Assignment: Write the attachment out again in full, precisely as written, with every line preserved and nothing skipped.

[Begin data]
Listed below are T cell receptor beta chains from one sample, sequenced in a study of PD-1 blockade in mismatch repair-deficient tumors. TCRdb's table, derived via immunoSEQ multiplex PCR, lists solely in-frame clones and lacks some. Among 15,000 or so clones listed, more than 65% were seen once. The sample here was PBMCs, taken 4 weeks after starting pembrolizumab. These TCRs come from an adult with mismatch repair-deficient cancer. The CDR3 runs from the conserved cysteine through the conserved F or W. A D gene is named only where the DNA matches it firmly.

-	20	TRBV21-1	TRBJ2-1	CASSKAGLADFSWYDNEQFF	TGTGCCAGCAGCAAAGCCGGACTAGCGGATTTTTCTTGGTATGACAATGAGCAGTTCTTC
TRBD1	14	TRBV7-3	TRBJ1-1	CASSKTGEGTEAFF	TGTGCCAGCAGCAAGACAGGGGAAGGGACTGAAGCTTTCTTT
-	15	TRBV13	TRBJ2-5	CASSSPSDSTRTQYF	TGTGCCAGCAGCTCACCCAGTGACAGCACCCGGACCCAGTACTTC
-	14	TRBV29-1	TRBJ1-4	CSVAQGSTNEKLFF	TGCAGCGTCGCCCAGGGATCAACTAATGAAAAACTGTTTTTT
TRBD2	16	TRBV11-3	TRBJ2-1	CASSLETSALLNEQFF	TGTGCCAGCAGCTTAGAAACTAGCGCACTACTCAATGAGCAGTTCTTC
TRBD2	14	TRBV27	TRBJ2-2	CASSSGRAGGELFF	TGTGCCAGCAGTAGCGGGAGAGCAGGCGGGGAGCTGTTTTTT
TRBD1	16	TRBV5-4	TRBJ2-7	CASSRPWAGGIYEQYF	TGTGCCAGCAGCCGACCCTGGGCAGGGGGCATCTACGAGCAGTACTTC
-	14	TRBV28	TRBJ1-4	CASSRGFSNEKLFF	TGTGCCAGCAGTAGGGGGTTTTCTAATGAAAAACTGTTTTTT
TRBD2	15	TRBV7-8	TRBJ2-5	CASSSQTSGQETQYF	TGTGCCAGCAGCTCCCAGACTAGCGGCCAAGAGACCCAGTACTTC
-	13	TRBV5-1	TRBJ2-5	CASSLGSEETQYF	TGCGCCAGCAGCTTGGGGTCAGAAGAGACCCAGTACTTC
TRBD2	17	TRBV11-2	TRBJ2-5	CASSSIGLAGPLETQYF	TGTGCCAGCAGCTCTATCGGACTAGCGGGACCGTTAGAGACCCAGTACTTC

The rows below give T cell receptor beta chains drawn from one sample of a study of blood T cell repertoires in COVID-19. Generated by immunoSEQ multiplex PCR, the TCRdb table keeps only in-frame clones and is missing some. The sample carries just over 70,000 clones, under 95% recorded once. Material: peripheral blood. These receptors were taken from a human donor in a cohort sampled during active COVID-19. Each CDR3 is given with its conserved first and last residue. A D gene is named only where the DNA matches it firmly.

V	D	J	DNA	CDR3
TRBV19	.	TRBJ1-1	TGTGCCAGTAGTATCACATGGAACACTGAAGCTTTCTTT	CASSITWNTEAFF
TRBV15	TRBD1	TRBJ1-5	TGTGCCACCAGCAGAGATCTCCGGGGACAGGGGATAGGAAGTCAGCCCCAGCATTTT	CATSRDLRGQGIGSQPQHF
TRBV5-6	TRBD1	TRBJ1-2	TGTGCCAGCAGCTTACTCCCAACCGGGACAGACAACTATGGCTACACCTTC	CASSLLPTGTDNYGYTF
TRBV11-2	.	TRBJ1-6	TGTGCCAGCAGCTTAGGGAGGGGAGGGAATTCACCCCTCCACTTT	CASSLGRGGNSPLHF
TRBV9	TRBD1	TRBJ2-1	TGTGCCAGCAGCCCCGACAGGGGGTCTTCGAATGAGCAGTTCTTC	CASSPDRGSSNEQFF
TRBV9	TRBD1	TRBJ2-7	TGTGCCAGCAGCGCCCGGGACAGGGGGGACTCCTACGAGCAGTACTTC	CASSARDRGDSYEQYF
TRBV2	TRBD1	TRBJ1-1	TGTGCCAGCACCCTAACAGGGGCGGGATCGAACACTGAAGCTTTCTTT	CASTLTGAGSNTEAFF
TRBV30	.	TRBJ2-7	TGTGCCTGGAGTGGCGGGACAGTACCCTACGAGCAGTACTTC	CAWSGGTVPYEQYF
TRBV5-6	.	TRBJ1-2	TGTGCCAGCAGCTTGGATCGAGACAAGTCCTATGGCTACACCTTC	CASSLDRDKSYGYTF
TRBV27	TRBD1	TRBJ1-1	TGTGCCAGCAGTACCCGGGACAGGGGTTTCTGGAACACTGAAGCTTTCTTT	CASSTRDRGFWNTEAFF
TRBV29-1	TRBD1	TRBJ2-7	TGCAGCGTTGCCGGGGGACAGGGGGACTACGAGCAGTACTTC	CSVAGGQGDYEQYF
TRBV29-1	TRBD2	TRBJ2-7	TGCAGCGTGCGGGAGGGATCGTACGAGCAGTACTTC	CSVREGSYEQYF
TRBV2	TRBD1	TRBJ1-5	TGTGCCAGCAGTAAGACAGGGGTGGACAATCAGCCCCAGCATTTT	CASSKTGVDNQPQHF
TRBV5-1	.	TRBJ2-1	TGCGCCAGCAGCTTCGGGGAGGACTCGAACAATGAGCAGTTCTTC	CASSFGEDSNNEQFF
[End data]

Listed below are T cell receptor beta chains from one sample, sequenced in a study of PD-1 blockade in mismatch repair-deficient tumors. TCRdb's table, derived via immunoSEQ multiplex PCR, lists solely in-frame clones and lacks some. Among 15,000 or so clones listed, more than 65% were seen once. The sample here was PBMCs, taken 4 weeks after starting pembrolizumab. These TCRs come from an adult with mismatch repair-deficient cancer. The CDR3 runs from the conserved cysteine through the conserved F or W. A D gene is named only where the DNA matches it firmly.

-	20	TRBV21-1	TRBJ2-1	CASSKAGLADFSWYDNEQFF	TGTGCCAGCAGCAAAGCCGGACTAGCGGATTTTTCTTGGTATGACAATGAGCAGTTCTTC
TRBD1	14	TRBV7-3	TRBJ1-1	CASSKTGEGTEAFF	TGTGCCAGCAGCAAGACAGGGGAAGGGACTGAAGCTTTCTTT
-	15	TRBV13	TRBJ2-5	CASSSPSDSTRTQYF	TGTGCCAGCAGCTCACCCAGTGACAGCACCCGGACCCAGTACTTC
-	14	TRBV29-1	TRBJ1-4	CSVAQGSTNEKLFF	TGCAGCGTCGCCCAGGGATCAACTAATGAAAAACTGTTTTTT
TRBD2	16	TRBV11-3	TRBJ2-1	CASSLETSALLNEQFF	TGTGCCAGCAGCTTAGAAACTAGCGCACTACTCAATGAGCAGTTCTTC
TRBD2	14	TRBV27	TRBJ2-2	CASSSGRAGGELFF	TGTGCCAGCAGTAGCGGGAGAGCAGGCGGGGAGCTGTTTTTT
TRBD1	16	TRBV5-4	TRBJ2-7	CASSRPWAGGIYEQYF	TGTGCCAGCAGCCGACCCTGGGCAGGGGGCATCTACGAGCAGTACTTC
-	14	TRBV28	TRBJ1-4	CASSRGFSNEKLFF	TGTGCCAGCAGTAGGGGGTTTTCTAATGAAAAACTGTTTTTT
TRBD2	15	TRBV7-8	TRBJ2-5	CASSSQTSGQETQYF	TGTGCCAGCAGCTCCCAGACTAGCGGCCAAGAGACCCAGTACTTC
-	13	TRBV5-1	TRBJ2-5	CASSLGSEETQYF	TGCGCCAGCAGCTTGGGGTCAGAAGAGACCCAGTACTTC
TRBD2	17	TRBV11-2	TRBJ2-5	CASSSIGLAGPLETQYF	TGTGCCAGCAGCTCTATCGGACTAGCGGGACCGTTAGAGACCCAGTACTTC

The rows below give T cell receptor beta chains drawn from one sample of a study of blood T cell repertoires in COVID-19. Generated by immunoSEQ multiplex PCR, the TCRdb table keeps only in-frame clones and is missing some. The sample carries just over 70,000 clones, under 95% recorded once. Material: peripheral blood. These receptors were taken from a human donor in a cohort sampled during active COVID-19. Each CDR3 is given with its conserved first and last residue. A D gene is named only where the DNA matches it firmly.

V	D	J	DNA	CDR3
TRBV19	.	TRBJ1-1	TGTGCCAGTAGTATCACATGGAACACTGAAGCTTTCTTT	CASSITWNTEAFF
TRBV15	TRBD1	TRBJ1-5	TGTGCCACCAGCAGAGATCTCCGGGGACAGGGGATAGGAAGTCAGCCCCAGCATTTT	CATSRDLRGQGIGSQPQHF
TRBV5-6	TRBD1	TRBJ1-2	TGTGCCAGCAGCTTACTCCCAACCGGGACAGACAACTATGGCTACACCTTC	CASSLLPTGTDNYGYTF
TRBV11-2	.	TRBJ1-6	TGTGCCAGCAGCTTAGGGAGGGGAGGGAATTCACCCCTCCACTTT	CASSLGRGGNSPLHF
TRBV9	TRBD1	TRBJ2-1	TGTGCCAGCAGCCCCGACAGGGGGTCTTCGAATGAGCAGTTCTTC	CASSPDRGSSNEQFF
TRBV9	TRBD1	TRBJ2-7	TGTGCCAGCAGCGCCCGGGACAGGGGGGACTCCTACGAGCAGTACTTC	CASSARDRGDSYEQYF
TRBV2	TRBD1	TRBJ1-1	TGTGCCAGCACCCTAACAGGGGCGGGATCGAACACTGAAGCTTTCTTT	CASTLTGAGSNTEAFF
TRBV30	.	TRBJ2-7	TGTGCCTGGAGTGGCGGGACAGTACCCTACGAGCAGTACTTC	CAWSGGTVPYEQYF
TRBV5-6	.	TRBJ1-2	TGTGCCAGCAGCTTGGATCGAGACAAGTCCTATGGCTACACCTTC	CASSLDRDKSYGYTF
TRBV27	TRBD1	TRBJ1-1	TGTGCCAGCAGTACCCGGGACAGGGGTTTCTGGAACACTGAAGCTTTCTTT	CASSTRDRGFWNTEAFF
TRBV29-1	TRBD1	TRBJ2-7	TGCAGCGTTGCCGGGGGACAGGGGGACTACGAGCAGTACTTC	CSVAGGQGDYEQYF
TRBV29-1	TRBD2	TRBJ2-7	TGCAGCGTGCGGGAGGGATCGTACGAGCAGTACTTC	CSVREGSYEQYF
TRBV2	TRBD1	TRBJ1-5	TGTGCCAGCAGTAAGACAGGGGTGGACAATCAGCCCCAGCATTTT	CASSKTGVDNQPQHF
TRBV5-1	.	TRBJ2-1	TGCGCCAGCAGCTTCGGGGAGGACTCGAACAATGAGCAGTTCTTC	CASSFGEDSNNEQFF